In midst of doom and gloom, Berger and Raskin offer snatches of sunlight

Maddie Meyer

Not everyone is so down on the Nets.  In the midst of the doom and gloom (not to mention denial, disapproval, disfavor and dislike), two writers take the opposite tack: Ken Berger of CBS Sports and Alex Raskin of the Wall Street Journal on the Nets while Tom Ley rejoices in Shaun Livingston.

Both suggest that not only is it too early, but there are signs of hope (although we are getting a bit tired of that emotion). Berger writes of how the Nets are not what they seem, a 3-7 team.

"The Nets are a playoff team, not the 3-7 train wreck we're looking at now. But if you look at the teams that are poised to achieve something important this season, they're the teams that have continuity on their side -- Indiana, Miami, San Antonio, Golden State, Oklahoma City. The Clippers have a new coach, but mostly the same core players.

So in the end, Kidd will be proved right to have persuaded Garnett to set these dominoes tumbling from Boston to Brooklyn. He's also right that he -- and everyone else involved -- has a lot of work to do. But it's November..."

Raskin, who regularly covers the Nets, is more specific, looking at players and schemes that have worked.

"There are enough signs of optimism around this season's Nets to suggest a turnaround isn't out of the question," writes Raskin, who notes the development of Mason Plumlee and the steadiness of Alan Anderson.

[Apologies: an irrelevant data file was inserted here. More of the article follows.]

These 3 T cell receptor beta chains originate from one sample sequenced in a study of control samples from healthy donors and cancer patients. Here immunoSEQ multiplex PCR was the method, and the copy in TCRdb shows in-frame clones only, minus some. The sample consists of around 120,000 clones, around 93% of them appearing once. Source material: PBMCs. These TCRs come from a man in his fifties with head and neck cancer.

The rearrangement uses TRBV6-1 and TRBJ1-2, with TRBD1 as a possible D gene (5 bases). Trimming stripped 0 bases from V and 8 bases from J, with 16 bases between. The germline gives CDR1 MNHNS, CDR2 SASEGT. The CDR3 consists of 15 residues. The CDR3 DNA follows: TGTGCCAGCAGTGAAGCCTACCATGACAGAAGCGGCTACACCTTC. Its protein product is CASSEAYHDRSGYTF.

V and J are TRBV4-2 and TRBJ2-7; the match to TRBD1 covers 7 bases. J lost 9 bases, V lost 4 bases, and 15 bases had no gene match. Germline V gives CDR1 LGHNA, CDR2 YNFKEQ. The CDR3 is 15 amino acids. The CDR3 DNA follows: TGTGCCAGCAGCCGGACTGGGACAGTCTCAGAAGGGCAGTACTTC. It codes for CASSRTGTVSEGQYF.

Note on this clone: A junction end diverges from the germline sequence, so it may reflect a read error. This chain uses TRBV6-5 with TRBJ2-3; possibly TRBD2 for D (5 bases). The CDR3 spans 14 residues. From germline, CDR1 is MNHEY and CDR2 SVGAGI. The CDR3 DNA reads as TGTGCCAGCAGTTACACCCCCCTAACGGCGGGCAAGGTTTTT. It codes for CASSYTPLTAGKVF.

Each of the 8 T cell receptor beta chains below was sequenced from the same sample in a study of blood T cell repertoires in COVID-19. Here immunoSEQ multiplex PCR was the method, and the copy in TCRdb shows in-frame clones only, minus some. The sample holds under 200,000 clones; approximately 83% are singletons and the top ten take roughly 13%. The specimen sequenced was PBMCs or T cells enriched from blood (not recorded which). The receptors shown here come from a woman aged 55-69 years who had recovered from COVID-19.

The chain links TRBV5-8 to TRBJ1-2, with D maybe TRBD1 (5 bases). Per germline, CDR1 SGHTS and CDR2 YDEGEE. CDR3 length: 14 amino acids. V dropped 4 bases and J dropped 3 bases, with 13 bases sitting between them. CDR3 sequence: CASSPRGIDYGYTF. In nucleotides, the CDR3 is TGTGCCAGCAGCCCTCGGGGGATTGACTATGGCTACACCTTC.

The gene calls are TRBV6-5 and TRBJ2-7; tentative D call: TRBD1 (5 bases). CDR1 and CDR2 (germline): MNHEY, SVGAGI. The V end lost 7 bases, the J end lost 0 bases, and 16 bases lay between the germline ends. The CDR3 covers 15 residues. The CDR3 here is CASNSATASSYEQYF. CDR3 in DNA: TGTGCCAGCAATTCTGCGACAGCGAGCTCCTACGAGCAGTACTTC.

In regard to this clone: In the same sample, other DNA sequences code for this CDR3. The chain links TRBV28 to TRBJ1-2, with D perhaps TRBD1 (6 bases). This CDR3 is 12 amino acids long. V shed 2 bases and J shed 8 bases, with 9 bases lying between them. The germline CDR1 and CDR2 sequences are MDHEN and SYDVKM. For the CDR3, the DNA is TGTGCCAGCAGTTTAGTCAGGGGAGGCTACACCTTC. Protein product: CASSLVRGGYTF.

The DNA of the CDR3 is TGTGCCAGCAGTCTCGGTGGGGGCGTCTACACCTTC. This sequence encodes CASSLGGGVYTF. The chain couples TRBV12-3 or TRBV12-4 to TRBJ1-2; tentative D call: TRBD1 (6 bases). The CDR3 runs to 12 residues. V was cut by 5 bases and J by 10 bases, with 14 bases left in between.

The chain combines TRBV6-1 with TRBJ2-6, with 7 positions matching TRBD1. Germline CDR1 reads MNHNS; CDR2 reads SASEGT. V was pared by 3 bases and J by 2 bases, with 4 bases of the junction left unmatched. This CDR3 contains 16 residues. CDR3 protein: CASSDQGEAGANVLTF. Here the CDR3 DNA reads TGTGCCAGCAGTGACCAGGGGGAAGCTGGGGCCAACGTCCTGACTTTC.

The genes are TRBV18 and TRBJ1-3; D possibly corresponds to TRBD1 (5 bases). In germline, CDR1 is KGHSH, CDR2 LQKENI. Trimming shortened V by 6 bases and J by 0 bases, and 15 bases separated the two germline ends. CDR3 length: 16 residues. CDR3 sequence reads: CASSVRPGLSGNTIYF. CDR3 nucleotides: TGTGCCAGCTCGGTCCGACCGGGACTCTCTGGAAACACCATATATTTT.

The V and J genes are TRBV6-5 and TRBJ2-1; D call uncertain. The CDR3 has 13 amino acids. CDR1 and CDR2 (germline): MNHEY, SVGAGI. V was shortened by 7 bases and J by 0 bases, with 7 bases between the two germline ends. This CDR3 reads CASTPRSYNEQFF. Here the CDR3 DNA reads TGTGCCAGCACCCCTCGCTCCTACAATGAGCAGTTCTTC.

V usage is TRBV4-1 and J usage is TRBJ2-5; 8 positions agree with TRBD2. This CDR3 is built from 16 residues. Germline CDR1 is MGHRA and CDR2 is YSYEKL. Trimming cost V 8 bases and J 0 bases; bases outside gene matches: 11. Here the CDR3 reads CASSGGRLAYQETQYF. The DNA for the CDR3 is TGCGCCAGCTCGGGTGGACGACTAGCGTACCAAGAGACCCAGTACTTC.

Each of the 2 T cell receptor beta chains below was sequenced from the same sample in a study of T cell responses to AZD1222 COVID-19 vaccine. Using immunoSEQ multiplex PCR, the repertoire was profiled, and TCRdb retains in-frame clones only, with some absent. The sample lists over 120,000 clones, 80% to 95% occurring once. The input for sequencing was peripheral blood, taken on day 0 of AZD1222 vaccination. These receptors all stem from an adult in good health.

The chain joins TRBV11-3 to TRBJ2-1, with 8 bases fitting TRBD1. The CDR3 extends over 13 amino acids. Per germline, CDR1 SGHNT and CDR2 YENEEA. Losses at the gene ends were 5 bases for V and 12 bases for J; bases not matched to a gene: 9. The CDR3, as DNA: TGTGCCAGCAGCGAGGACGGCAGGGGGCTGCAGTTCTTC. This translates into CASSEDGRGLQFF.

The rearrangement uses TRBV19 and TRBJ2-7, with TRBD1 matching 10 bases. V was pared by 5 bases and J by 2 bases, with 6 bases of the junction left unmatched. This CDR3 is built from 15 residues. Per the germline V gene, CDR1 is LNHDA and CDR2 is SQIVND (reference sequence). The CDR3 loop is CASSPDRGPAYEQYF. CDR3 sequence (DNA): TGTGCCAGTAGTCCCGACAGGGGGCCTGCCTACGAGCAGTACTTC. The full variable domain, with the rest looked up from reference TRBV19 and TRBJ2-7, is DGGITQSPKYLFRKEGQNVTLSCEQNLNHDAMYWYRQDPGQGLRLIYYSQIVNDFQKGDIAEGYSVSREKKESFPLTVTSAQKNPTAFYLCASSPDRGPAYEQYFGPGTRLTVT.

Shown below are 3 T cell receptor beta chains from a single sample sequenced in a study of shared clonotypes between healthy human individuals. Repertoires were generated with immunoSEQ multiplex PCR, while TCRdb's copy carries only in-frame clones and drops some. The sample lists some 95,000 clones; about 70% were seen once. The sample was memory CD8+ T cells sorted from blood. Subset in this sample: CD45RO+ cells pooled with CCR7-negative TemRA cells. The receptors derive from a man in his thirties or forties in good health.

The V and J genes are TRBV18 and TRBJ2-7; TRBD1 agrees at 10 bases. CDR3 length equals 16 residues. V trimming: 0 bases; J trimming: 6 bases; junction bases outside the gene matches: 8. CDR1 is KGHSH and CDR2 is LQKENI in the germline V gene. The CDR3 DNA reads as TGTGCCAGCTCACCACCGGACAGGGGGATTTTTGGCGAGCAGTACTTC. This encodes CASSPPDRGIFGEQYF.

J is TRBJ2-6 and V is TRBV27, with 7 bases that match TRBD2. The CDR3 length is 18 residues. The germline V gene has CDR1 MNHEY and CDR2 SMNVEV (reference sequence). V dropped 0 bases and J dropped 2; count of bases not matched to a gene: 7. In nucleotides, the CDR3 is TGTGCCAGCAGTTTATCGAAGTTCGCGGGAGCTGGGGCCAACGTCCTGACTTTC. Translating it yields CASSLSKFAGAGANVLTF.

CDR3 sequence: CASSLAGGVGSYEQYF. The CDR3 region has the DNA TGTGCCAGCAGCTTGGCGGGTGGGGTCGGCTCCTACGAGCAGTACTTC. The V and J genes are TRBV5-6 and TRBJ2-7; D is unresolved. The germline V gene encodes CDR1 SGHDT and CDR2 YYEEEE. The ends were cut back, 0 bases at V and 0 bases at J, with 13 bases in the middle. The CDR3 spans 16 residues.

"[Plumlee] entered Monday ranked second among all rookies in player efficiency rating, a per-minute metric that measures a player's total production...  Andrei Kirilenko's back injury has limited him to just four games, but even though the Nets have been deprived of their most versatile defender, they've been pleasantly surprised with Anderson's ability to fill a similar roll off the bench."

Raskin could have just as well written about another low-paid addition, Shaun Livingston. Deadspin's Tom Ley does, citing S-dot's return to the form people expected before his horrific injury.

"Now's not the time to dwell on the past. Let's just be happy about the fact that Livingston is showing bursts of athleticism like this while enjoying the best year of his post-injury career."

That concludes today's moment of hope.

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